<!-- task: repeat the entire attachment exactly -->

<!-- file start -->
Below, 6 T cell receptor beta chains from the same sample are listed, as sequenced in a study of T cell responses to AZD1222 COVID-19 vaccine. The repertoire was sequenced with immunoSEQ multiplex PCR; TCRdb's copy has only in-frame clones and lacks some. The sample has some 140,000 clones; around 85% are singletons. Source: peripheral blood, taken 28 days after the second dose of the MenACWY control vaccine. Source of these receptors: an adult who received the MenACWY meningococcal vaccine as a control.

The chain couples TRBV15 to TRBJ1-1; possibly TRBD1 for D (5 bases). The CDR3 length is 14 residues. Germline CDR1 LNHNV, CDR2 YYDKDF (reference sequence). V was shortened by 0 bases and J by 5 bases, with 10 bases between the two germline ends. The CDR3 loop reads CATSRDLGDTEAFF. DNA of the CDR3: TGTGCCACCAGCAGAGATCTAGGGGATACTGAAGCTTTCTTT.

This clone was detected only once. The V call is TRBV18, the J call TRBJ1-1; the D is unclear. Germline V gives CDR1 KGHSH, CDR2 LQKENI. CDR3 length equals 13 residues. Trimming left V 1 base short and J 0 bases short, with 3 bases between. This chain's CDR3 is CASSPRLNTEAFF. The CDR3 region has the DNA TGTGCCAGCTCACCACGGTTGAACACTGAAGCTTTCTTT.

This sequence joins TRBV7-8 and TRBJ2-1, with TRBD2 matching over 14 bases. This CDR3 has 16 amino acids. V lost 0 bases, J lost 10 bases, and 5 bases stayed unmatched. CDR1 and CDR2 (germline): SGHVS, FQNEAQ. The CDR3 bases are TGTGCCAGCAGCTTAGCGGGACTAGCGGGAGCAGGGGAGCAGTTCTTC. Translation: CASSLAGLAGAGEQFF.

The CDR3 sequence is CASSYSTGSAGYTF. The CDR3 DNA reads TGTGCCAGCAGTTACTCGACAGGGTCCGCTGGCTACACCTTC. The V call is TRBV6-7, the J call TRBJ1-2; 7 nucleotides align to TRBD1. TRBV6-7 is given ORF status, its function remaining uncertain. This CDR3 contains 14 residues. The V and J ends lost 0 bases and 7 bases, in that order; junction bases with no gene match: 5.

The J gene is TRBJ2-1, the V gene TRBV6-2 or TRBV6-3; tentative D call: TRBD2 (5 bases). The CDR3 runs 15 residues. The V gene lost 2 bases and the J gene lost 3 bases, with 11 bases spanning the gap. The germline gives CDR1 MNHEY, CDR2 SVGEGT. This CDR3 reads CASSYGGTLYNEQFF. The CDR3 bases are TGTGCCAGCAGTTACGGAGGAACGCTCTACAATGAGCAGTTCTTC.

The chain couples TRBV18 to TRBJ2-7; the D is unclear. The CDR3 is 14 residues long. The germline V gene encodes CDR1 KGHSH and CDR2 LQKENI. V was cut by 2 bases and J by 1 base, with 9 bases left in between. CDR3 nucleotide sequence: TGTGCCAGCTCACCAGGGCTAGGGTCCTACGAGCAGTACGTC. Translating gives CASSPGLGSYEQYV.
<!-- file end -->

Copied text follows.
Below, 6 T cell receptor beta chains from the same sample are listed, as sequenced in a study of T cell responses to AZD1222 COVID-19 vaccine. The repertoire was sequenced with immunoSEQ multiplex PCR; TCRdb's copy has only in-frame clones and lacks some. The sample has some 140,000 clones; around 85% are singletons. Source: peripheral blood, taken 28 days after the second dose of the MenACWY control vaccine. Source of these receptors: an adult who received the MenACWY meningococcal vaccine as a control.

The chain couples TRBV15 to TRBJ1-1; possibly TRBD1 for D (5 bases). The CDR3 length is 14 residues. Germline CDR1 LNHNV, CDR2 YYDKDF (reference sequence). V was shortened by 0 bases and J by 5 bases, with 10 bases between the two germline ends. The CDR3 loop reads CATSRDLGDTEAFF. DNA of the CDR3: TGTGCCACCAGCAGAGATCTAGGGGATACTGAAGCTTTCTTT.

This clone was detected only once. The V call is TRBV18, the J call TRBJ1-1; the D is unclear. Germline V gives CDR1 KGHSH, CDR2 LQKENI. CDR3 length equals 13 residues. Trimming left V 1 base short and J 0 bases short, with 3 bases between. This chain's CDR3 is CASSPRLNTEAFF. The CDR3 region has the DNA TGTGCCAGCTCACCACGGTTGAACACTGAAGCTTTCTTT.

This sequence joins TRBV7-8 and TRBJ2-1, with TRBD2 matching over 14 bases. This CDR3 has 16 amino acids. V lost 0 bases, J lost 10 bases, and 5 bases stayed unmatched. CDR1 and CDR2 (germline): SGHVS, FQNEAQ. The CDR3 bases are TGTGCCAGCAGCTTAGCGGGACTAGCGGGAGCAGGGGAGCAGTTCTTC. Translation: CASSLAGLAGAGEQFF.

The CDR3 sequence is CASSYSTGSAGYTF. The CDR3 DNA reads TGTGCCAGCAGTTACTCGACAGGGTCCGCTGGCTACACCTTC. The V call is TRBV6-7, the J call TRBJ1-2; 7 nucleotides align to TRBD1. TRBV6-7 is given ORF status, its function remaining uncertain. This CDR3 contains 14 residues. The V and J ends lost 0 bases and 7 bases, in that order; junction bases with no gene match: 5.

The J gene is TRBJ2-1, the V gene TRBV6-2 or TRBV6-3; tentative D call: TRBD2 (5 bases). The CDR3 runs 15 residues. The V gene lost 2 bases and the J gene lost 3 bases, with 11 bases spanning the gap. The germline gives CDR1 MNHEY, CDR2 SVGEGT. This CDR3 reads CASSYGGTLYNEQFF. The CDR3 bases are TGTGCCAGCAGTTACGGAGGAACGCTCTACAATGAGCAGTTCTTC.

The chain couples TRBV18 to TRBJ2-7; the D is unclear. The CDR3 is 14 residues long. The germline V gene encodes CDR1 KGHSH and CDR2 LQKENI. V was cut by 2 bases and J by 1 base, with 9 bases left in between. CDR3 nucleotide sequence: TGTGCCAGCTCACCAGGGCTAGGGTCCTACGAGCAGTACGTC. Translating gives CASSPGLGSYEQYV.